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Gitu Barua



Established Professional
Literature: Fiction

By Christopher Yasiejko


In the years since she earned a Division fellowship in 2012 as an emerging artist, Gitu Barua has added to her writer’s toolbox the roles of researcher and reporter. Her fictional characters often are seeded by tales she grew up hearing, stories of people who, like her family, lived in the Indian valley of Assam, which she calls “a place full of tigers and elephants, ghosts and magicians.”

Barua, who is in her 50s, has written throughout her life, but she has focused on writing fiction during the past 10 to 12 years. She teaches English literature and writing at the University of Delaware.

Cats Paw (2015)

The rains came out of nowhere that January morning. The little tiger cub, used to sleeping snugly in his den deep in the forest woke up disoriented by the wet and looked around for his mother and sister. He was just old enough to walk about on his own, and not finding his mother anywhere, started out tentatively to search for her.

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The Division’s fellowship allows her time away from teaching, during which she hopes to finish a novel that she started a year and a half ago. The novel is based on memories from her childhood, and it’s “filled with fantastic creatures,” she says. She describes it as “the tales from a time when the world was magical, remembered by my character as she journeys up the river Brahmaputra.”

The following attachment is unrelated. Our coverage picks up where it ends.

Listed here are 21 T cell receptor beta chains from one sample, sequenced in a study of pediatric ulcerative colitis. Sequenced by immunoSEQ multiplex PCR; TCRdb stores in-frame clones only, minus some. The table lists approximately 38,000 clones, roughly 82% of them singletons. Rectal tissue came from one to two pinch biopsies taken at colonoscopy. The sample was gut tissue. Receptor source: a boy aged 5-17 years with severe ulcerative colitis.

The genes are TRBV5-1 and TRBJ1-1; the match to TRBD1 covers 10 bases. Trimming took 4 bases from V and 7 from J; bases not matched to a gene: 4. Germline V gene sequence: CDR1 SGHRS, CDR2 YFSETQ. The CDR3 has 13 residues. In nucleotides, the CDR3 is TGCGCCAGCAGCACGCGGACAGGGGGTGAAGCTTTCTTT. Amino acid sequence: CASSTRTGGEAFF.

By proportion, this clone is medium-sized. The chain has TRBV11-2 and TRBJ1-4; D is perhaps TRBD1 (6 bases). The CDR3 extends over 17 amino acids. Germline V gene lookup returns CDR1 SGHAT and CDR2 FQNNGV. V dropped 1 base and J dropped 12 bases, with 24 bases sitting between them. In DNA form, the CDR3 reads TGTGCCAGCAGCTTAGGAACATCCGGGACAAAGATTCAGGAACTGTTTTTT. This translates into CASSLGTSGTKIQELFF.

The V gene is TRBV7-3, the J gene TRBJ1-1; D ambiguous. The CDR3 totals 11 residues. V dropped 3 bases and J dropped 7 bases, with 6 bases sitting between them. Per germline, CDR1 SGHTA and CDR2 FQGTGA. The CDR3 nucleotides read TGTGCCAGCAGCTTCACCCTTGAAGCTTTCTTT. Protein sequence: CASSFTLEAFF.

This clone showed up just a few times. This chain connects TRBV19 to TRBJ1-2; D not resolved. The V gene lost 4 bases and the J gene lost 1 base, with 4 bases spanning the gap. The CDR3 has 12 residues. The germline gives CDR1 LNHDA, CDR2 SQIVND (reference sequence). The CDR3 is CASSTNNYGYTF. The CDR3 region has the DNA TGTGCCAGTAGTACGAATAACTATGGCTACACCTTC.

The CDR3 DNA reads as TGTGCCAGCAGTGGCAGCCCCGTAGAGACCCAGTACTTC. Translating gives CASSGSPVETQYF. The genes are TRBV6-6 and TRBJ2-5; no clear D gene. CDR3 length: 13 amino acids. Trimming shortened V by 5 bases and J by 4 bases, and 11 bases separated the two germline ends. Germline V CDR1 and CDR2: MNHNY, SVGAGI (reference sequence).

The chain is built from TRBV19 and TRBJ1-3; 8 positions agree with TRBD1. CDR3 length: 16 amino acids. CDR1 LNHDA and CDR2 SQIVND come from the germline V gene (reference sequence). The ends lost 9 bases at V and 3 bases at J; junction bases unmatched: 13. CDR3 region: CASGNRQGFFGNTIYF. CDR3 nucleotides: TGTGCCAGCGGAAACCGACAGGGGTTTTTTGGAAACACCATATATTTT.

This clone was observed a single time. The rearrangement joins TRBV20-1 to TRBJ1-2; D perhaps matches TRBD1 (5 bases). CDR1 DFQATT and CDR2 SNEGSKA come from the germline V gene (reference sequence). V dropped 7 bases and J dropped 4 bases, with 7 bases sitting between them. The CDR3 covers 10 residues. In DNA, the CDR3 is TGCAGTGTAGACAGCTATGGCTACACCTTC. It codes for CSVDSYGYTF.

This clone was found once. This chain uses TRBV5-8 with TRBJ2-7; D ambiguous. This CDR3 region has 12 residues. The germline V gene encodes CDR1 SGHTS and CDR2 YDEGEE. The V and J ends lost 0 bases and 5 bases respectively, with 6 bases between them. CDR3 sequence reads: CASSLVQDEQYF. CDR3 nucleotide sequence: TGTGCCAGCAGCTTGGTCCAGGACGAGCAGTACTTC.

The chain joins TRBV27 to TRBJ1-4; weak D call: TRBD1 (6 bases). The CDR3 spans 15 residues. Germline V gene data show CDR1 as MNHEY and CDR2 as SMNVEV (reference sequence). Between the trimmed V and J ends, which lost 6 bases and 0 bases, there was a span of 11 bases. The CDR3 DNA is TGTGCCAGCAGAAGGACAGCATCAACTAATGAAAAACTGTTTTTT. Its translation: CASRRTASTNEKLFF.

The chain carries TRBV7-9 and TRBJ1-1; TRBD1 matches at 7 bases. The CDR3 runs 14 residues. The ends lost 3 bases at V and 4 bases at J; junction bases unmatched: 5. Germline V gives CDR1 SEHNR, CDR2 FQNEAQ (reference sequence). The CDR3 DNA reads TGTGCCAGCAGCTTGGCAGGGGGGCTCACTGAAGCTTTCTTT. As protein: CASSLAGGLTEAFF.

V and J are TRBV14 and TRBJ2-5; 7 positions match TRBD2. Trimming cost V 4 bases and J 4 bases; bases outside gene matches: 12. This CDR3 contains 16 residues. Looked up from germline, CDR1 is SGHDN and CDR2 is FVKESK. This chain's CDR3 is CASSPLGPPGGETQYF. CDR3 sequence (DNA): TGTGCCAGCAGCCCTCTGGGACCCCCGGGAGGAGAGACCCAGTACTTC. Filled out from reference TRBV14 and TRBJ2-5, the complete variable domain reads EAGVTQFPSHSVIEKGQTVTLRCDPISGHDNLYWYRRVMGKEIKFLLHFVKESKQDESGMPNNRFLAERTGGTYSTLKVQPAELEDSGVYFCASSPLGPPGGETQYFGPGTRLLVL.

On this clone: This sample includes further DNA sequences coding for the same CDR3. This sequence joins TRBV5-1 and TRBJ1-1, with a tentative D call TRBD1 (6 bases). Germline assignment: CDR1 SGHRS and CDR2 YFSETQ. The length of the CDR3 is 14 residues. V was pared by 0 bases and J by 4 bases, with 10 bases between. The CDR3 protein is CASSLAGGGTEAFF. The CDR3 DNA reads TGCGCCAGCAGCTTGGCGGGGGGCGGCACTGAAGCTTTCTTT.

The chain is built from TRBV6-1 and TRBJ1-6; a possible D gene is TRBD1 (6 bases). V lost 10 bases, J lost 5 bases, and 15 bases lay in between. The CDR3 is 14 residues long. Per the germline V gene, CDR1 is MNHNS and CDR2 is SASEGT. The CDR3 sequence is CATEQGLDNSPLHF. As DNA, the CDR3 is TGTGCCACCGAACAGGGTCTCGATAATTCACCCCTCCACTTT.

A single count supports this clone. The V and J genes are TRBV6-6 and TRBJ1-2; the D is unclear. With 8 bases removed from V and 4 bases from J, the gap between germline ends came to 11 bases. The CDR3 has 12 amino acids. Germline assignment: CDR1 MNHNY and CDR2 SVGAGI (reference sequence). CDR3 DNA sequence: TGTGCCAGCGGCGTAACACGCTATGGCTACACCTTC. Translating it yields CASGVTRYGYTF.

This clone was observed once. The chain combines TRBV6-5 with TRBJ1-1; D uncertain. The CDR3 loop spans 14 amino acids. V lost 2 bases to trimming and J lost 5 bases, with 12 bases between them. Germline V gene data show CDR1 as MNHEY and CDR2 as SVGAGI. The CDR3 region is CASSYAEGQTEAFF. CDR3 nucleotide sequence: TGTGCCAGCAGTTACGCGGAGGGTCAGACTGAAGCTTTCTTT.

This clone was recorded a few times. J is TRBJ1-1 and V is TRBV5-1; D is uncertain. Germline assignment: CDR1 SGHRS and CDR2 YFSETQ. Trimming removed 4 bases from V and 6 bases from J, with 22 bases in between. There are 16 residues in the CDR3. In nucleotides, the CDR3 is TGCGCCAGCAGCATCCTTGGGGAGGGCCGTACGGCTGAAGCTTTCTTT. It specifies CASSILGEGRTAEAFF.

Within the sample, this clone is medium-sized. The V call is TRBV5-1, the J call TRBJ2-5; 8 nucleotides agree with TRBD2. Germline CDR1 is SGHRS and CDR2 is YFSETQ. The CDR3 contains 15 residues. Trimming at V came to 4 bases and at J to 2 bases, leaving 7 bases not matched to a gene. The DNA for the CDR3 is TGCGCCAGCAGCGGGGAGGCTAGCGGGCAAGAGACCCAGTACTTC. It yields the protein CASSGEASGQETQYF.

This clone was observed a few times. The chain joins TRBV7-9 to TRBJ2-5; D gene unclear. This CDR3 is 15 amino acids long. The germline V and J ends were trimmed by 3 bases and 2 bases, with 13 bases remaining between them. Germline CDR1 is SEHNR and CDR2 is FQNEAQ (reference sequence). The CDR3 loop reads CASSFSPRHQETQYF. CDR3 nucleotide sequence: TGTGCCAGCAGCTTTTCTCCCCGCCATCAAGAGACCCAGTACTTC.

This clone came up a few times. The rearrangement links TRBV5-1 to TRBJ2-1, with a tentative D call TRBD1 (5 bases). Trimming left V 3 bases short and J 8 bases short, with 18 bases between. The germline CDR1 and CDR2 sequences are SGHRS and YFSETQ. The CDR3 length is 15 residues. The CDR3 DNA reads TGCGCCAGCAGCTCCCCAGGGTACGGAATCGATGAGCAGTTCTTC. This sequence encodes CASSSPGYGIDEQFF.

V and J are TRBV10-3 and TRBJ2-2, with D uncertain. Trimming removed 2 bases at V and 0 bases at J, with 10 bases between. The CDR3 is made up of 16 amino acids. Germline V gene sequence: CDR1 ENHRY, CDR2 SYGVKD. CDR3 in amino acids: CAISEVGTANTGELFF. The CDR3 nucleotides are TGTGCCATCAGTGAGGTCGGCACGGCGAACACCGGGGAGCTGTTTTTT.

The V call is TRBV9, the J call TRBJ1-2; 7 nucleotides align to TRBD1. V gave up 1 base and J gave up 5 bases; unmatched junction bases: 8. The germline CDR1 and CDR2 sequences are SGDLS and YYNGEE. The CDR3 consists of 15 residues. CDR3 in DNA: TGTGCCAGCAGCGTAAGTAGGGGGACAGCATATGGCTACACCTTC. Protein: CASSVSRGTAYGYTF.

Barua, of Newark, taught two courses during UD’s winter session study abroad in New Delhi. To finish her novel, she is basing herself in India for a few months and traveling the same road the character does — “to make my memories of place sharper,” she says, “and hopefully, to be able to finish my writing uninterrupted by other work.”

Her submission to the Division in 2016 was from a series of detective stories she is finalizing for publication, loosely titled Whistle Stop and Beyond. The fictionalized stories were based on real life cases linked by three main problem-solving characters. “Where earlier, I used only my memories and creativity, now I speak to police and physician friends to include facts in my fiction,” she says. “I find my writing has become more focused and disciplined with this work.”

While in India, she asks people what they remember about newsworthy events that she recalls from years past. Ultimately, pieces from the collective memories of the community will inform Barua’s fiction. But her imagination takes charge when the reporting hits a wall.

“Sometimes the facts themselves don’t reveal people’s backstories,” Barua says. “You don’t know what’s happening with people or their motivations. I think I’ve always thought that way, because I grew up surrounded by stories.”

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